Monitoring the Wall Mechanics During Stent Deployment in a Vessel

Bioengineering

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Summary

Stent-induced arterial strain distributions are characterized using an optical surface strain measurement system. This visualization technique is used to gain insights into the impact of stent implantation on the host vessel.

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Steinert, B. D., Zhao, S., Gu, L. Monitoring the Wall Mechanics During Stent Deployment in a Vessel. J. Vis. Exp. (63), e3945, doi:10.3791/3945 (2012).

Abstract

Clinical trials have reported different restenosis rates for various stent designs1. It is speculated that stent-induced strain concentrations on the arterial wall lead to tissue injury, which initiates restenosis2-7. This hypothesis needs further investigations including better quantifications of non-uniform strain distribution on the artery following stent implantation. A non-contact surface strain measurement method for the stented artery is presented in this work. ARAMIS stereo optical surface strain measurement system uses two optical high speed cameras to capture the motion of each reference point, and resolve three dimensional strains over the deforming surface8,9. As a mesh stent is deployed into a latex vessel with a random contrasting pattern sprayed or drawn on its outer surface, the surface strain is recorded at every instant of the deformation. The calculated strain distributions can then be used to understand the local lesion response, validate the computational models, and formulate hypotheses for further in vivo study.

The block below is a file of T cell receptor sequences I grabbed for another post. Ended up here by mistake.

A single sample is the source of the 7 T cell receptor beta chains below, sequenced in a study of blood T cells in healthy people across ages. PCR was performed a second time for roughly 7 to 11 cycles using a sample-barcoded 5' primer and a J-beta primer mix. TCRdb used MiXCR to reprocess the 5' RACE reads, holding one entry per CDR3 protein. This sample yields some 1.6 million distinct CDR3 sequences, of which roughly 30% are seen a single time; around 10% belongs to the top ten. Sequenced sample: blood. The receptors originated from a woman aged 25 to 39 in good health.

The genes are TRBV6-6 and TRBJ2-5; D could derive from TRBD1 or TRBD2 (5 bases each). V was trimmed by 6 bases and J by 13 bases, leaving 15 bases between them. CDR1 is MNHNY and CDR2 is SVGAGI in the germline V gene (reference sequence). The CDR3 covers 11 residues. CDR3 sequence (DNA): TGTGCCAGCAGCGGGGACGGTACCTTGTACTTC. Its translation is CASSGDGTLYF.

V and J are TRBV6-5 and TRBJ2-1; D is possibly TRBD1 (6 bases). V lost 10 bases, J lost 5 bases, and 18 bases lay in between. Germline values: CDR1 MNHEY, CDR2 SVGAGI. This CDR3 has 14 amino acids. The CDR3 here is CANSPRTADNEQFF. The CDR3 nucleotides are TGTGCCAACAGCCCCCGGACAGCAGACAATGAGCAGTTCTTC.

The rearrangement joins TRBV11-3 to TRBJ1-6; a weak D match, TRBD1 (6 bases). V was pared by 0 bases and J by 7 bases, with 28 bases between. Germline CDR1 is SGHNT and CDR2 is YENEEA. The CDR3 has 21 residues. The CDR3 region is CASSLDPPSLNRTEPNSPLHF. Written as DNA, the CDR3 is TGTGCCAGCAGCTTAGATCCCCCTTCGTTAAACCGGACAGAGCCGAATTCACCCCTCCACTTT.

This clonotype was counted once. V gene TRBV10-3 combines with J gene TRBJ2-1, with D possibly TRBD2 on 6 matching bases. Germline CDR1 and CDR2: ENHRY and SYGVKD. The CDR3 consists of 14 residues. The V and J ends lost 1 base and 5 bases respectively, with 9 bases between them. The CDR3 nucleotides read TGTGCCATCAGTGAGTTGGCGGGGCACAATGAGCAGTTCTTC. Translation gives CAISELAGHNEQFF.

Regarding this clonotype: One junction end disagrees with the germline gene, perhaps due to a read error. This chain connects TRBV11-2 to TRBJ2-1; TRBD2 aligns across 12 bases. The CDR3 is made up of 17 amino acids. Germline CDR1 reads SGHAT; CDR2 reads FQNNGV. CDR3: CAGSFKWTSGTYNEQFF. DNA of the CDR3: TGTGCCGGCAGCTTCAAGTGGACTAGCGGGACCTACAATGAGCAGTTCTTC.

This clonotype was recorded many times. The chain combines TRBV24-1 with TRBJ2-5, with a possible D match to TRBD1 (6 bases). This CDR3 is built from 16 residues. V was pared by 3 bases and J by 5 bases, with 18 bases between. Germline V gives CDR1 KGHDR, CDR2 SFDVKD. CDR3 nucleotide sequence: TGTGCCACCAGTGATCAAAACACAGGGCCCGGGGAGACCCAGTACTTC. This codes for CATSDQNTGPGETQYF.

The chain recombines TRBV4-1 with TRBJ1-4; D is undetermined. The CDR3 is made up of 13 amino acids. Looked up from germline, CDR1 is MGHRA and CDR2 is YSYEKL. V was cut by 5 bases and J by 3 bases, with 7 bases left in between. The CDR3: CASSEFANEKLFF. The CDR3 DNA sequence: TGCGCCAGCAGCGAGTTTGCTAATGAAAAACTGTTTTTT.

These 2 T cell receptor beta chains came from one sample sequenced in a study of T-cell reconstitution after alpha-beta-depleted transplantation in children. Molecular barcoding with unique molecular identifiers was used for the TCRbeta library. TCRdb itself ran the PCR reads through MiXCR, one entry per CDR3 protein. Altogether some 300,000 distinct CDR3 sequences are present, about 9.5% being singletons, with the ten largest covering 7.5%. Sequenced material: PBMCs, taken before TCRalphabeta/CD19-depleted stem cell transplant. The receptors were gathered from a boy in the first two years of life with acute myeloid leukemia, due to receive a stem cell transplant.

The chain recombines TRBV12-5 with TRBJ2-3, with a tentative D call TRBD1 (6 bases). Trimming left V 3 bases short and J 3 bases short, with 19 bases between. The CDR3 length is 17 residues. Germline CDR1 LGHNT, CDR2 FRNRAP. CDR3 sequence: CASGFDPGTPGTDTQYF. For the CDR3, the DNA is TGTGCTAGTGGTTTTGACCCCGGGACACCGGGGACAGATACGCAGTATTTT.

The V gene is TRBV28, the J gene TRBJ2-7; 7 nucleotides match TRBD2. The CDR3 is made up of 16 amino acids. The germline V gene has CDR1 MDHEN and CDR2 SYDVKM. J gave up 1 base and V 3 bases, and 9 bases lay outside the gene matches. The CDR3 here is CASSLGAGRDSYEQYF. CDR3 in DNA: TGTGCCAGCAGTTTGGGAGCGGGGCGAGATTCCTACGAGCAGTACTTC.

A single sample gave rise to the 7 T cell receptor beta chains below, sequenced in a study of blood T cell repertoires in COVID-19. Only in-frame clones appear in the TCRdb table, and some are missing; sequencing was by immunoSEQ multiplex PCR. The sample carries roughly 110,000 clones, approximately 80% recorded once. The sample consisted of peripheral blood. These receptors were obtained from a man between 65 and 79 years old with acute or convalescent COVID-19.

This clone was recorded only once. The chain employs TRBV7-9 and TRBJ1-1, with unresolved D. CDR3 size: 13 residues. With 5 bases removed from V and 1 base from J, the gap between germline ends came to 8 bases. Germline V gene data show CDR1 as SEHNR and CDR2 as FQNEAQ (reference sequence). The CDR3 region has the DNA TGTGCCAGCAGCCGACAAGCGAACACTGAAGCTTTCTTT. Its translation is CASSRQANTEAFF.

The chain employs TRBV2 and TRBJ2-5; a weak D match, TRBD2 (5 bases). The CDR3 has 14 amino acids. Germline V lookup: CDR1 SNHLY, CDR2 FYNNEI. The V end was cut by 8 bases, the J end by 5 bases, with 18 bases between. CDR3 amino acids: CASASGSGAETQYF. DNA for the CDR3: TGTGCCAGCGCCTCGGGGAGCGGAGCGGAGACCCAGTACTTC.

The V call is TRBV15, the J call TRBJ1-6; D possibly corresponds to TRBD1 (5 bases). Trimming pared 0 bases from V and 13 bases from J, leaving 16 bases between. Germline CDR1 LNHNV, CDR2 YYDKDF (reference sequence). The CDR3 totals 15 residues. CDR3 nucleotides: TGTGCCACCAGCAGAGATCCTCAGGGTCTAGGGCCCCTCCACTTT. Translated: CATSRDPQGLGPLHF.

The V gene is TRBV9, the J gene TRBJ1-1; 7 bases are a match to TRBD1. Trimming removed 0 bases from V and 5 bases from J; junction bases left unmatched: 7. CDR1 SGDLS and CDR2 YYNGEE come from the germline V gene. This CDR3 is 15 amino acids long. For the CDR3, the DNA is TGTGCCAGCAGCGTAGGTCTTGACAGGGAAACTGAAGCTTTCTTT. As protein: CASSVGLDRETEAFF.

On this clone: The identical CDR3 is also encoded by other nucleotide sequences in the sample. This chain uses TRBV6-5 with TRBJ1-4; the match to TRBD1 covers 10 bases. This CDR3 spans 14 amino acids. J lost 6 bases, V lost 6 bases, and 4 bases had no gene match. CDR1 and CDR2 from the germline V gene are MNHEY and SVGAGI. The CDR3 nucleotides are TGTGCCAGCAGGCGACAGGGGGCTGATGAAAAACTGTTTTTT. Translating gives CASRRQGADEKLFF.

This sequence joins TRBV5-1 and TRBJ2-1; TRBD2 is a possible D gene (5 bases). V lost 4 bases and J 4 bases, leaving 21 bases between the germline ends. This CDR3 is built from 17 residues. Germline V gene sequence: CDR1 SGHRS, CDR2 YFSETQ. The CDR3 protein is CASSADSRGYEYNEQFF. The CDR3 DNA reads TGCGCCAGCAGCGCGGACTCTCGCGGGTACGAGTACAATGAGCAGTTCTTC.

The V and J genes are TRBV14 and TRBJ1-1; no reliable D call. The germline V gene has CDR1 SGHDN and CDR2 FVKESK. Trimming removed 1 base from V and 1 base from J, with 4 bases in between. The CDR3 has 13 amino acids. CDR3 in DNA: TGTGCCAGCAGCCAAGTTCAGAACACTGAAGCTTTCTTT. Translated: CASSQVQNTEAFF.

Protocol

1. Preparation of the Latex Vessel

  1. Fix both ends of the latex vessel to barbed hose connections, which are fastened on a sturdy workbench.
  2. Measure the area of interest on latex vessel to determine the field of view. The area of interest for a stent test should be centered between the barbed hose connectors and include approximately one inch on each side of the stent in order to observe the strains outside the stented area.
  3. Record the distance from the outside edge of one barbed hose connector to the center location between the connectors, which is also the approximate center of the latex vessel. Translate the distance onto the catheter by measuring from the center of the stent up the catheter. Then mark the catheter with a marker.
  4. Remove the latex vessel from the barbed hose connectors.
  5. Prepare the latex vessel by spraying the area of interest with a stochastic pattern of white and black spray paint or marking the area of interest with random dots using permanent marker. For smaller samples and finer stochastic pattern is required.

2. In vitro Test System and Calibration of ARAMIS System

  1. Select the calibration panel that is slightly larger than the area of interest measured in step 1.
  2. Place the calibration panel between the barbed hose connectors at the area of interest and ensure that the area of interest is well lit.
  3. Adjust the distance between two cameras, the distance from the sample, and the camera height based on the calibration panel selected. Each calibration panel is different; therefore the ARAMIS user manual will have to be consulted to determine these distances.
  4. Open a new project in ARAMIS by selecting "File", then "New Project". Next click on the "Sensor" tab and select "Calibration", then "Full Calibration".
  5. The ARAMIS software will now walk the user through the steps to calibrate the cameras.
  6. With the lens aperture fully open, focus the camera on the calibration panel by loosening the set screw on the camera and rotating the lens. Once focused, retighten the set screw and close the aperture.